M. Abdellatif Jouahri, Governor of Bank Al-Maghrib
BAM, the Treasury, ACAPS and the AMMC, a concerted approach to macro-prudential supervision
le 12 November 2019
As is well known, the Central Bank gained its independence in 2006 when new statutes were conferred upon it, giving it autonomy in conducting monetary policy.
But now, in 2019, not only is its role in maintaining price stability protected against any form of institutional, political or governmental interference, it has actually been extended to include macro-prudential supervision and to help deliver financial stability.
Bank Al-Maghrib, in carrying out its primary mission, relies on analysis of current economic trends and macroeconomic projections by using a model-based system developed with the help of the International Monetary Fund.
Two core missions
This enables it to forecast trends, over eight quarters, in various variables such as inflationary pressures. On this basis, the key rate can be set, the main instrument of monetary policy, enabling the Central Bank to fulfil its role as guarantor of price stability in Morocco.
However, a new draft BAM statute, adopted in 2019 by the government and the House of Representatives, extends the Bank’s missions to include helping deliver financial stability as well as giving it even greater autonomy in terms of monetary policy, while conferring upon it indisputable judicial and legal powers.
This mirrors the way in which regulatory authorities around the world have seen their role bolstered. In addition to setting monetary policy, they have been responsible for delivering financial stability since the 2008 financial crisis.
In Morocco, although Article 6 of BAM’s statutes has strictly defined its mission for a number of years now, as well as guaranteeing its independence, Bank Al-Maghrib and the Ministry of Finance are now expected to concert on a regular basis to ensure that macro-prudential and monetary policies are consistent with other macroeconomic policy tools.
But its role going forward has been extended to include macro-prudential policy.
Around the world, macro-prudential policy was not on the regulatory authorities’ radar prior to the financial crisis of 2007-2008.
Until then, the primary mission of central banks or regulatory authorities was primarily micro-prudential, i.e. banking supervision.
Their responsibility was to ensure that no financial institution exhibited any signs of being in difficulty, imbalance or failure, in compliance with Basel standards, which laid down a certain number of prudential rules, capital adequacy ratios, liquidity ratios, and rules for non-performing loans, etc.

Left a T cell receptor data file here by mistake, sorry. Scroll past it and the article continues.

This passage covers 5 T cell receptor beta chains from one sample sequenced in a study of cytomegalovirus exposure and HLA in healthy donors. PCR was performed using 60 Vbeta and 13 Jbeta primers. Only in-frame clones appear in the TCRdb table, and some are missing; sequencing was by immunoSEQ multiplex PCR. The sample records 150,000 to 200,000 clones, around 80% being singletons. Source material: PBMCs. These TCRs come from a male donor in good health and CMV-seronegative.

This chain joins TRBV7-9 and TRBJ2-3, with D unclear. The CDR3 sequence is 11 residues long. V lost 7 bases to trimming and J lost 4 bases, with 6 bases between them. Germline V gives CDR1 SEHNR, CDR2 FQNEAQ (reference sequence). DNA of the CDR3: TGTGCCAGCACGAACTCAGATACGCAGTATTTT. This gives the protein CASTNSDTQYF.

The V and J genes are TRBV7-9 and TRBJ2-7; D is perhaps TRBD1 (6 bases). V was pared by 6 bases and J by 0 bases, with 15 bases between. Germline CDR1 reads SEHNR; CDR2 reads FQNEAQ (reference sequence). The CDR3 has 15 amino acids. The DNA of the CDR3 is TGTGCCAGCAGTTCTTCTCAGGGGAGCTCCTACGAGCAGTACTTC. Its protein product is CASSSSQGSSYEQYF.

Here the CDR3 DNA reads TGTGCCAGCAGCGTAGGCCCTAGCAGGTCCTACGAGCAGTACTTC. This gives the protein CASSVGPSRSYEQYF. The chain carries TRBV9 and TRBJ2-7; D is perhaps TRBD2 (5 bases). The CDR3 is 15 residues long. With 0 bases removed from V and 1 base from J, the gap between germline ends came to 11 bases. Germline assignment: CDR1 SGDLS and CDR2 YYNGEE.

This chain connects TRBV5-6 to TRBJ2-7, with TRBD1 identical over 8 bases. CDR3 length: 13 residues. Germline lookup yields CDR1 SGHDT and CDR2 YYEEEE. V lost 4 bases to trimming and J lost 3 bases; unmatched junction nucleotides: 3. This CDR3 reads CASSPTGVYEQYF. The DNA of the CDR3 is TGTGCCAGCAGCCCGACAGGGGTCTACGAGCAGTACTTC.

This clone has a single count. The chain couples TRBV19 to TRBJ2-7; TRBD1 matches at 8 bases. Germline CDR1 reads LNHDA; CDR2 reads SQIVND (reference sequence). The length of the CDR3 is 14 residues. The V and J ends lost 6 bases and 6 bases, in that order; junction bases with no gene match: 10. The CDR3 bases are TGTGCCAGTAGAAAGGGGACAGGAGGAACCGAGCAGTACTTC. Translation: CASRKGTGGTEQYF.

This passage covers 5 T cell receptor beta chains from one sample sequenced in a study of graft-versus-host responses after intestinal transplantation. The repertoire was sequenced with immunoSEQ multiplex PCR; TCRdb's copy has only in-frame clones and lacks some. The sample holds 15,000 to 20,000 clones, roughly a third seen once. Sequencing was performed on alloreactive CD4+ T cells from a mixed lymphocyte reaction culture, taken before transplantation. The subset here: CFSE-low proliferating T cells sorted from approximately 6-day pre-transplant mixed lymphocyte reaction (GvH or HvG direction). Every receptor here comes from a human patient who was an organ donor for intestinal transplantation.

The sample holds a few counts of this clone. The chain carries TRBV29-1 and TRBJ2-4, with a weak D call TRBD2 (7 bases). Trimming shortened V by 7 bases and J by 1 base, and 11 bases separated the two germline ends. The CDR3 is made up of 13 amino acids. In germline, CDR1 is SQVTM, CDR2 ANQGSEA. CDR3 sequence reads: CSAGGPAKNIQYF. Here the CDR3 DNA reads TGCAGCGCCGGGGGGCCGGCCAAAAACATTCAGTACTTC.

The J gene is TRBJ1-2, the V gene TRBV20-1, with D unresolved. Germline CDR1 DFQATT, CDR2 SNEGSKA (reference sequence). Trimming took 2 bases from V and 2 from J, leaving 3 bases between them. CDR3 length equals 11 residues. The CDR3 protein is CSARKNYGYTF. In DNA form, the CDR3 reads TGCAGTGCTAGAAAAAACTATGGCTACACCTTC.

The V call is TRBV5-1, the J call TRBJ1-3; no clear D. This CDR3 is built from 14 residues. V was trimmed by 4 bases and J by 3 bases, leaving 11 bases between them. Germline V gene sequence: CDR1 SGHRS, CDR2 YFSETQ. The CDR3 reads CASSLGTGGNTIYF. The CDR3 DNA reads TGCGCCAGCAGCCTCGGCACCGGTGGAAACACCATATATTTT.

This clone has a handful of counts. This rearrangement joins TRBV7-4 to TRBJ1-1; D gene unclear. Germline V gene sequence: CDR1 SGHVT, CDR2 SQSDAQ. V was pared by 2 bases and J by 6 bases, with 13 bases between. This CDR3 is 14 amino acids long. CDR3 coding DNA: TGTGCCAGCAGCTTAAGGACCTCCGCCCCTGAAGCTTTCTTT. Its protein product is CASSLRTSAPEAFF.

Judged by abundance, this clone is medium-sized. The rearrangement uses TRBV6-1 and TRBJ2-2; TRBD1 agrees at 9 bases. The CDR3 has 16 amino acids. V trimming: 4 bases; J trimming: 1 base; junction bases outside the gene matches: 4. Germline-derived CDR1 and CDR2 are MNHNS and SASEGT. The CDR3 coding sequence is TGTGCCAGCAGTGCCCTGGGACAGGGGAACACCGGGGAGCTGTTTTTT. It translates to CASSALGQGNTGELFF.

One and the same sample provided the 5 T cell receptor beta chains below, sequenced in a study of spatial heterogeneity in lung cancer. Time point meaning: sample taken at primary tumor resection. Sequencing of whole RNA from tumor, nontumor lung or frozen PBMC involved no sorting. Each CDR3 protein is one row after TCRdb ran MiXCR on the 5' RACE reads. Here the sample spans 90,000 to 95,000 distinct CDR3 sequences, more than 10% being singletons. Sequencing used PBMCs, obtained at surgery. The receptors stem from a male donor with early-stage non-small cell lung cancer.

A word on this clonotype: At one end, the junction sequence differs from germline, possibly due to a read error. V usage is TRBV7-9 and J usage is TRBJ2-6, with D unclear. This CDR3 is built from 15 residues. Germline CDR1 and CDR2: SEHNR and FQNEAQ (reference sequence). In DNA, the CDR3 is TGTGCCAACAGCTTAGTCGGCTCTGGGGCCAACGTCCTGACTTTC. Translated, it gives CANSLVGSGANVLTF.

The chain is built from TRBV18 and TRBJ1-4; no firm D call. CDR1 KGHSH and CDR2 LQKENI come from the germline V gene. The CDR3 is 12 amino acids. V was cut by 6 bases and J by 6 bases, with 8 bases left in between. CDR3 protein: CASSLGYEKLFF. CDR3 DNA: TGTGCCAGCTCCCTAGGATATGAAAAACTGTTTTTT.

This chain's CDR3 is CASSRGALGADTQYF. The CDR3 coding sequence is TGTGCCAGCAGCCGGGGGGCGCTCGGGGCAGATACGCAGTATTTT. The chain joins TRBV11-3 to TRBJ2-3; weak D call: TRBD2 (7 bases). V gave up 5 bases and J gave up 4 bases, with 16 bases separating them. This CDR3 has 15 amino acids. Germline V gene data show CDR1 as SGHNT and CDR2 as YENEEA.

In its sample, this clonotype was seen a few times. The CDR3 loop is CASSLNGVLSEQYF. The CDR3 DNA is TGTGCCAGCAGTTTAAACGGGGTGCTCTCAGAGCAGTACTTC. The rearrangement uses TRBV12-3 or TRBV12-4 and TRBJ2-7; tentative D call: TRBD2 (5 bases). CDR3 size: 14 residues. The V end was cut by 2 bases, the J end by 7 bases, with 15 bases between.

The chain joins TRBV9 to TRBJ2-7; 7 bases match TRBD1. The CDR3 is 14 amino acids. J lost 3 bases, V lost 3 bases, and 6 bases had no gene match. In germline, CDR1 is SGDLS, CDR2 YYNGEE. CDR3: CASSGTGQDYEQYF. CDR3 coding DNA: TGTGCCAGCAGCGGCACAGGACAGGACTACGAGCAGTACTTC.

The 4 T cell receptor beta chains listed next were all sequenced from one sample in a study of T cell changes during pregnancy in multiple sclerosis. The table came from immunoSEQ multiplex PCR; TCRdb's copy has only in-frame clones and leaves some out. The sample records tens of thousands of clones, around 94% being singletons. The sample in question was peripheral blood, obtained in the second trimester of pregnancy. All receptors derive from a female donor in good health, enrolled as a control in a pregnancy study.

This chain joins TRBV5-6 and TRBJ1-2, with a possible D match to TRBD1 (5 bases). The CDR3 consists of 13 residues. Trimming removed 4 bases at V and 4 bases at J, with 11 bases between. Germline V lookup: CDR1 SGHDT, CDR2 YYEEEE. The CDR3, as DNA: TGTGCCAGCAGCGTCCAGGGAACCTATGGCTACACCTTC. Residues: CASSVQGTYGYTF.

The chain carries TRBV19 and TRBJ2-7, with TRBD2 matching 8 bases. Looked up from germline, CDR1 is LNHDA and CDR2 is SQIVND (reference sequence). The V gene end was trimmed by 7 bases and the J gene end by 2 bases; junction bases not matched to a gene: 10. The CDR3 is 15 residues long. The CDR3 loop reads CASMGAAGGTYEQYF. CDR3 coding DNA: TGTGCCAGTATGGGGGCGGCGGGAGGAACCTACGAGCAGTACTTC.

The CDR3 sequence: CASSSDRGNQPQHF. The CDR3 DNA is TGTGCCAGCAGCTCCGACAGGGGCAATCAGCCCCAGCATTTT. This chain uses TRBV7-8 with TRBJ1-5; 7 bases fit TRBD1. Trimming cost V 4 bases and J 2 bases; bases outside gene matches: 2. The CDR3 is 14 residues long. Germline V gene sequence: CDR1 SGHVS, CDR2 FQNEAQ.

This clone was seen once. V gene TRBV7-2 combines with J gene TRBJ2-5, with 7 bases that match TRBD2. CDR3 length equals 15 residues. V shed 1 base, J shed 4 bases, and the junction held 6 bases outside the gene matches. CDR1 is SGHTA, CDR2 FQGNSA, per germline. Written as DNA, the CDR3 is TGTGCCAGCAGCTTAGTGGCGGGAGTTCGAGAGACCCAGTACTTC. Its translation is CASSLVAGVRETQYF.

The supervisory authorities employed a supervision and reporting system in which each bank was assessed and gauged individually, without really reflecting on the interconnections that might have existed between financial institutions.
From micro- to macro-surveillance
In the aftermath of the financial crisis, triggered by the sub-prime mortgage debacle in the United States, macro-prudential policy was all about dealing, among other things, with situations in which risk had accumulated within the financial sector that had not been intrinsically spotted by the supervisory authorities.
In fact, by adopting a macro-prudential approach to supervision, regulatory authorities are far better equipped to deal with the transversal nature of banking, that is, the manner in which the various components of the financial system, banks, capital markets, insurance companies and other institutional investors, inter-connect.
The macro-prudential supervisory safeguards that have been adopted, such as Basel III, are intended to protect the financial system from other crises of this kind should they ever occur.
There is also a temporal aspect to macro-prudential policy, which aims to deal with the build-up of risks that may arise during the financial cycle.
This enables the correlation between the quality of credit growth and economic growth to be appraised. To do this, a statistical method has been adopted at the international level that assesses the credit-to-GDP ratio and its deviation from its long-term trend.
Specifically, if the gap between the credit-to-GDP ratio and its long-term trend is too wide, there is excess credit expansion (overheating). In response, the macro-prudential regulatory authority must intervene by requiring banks to build a capital cushion known as a ‘counter-cyclical buffer’.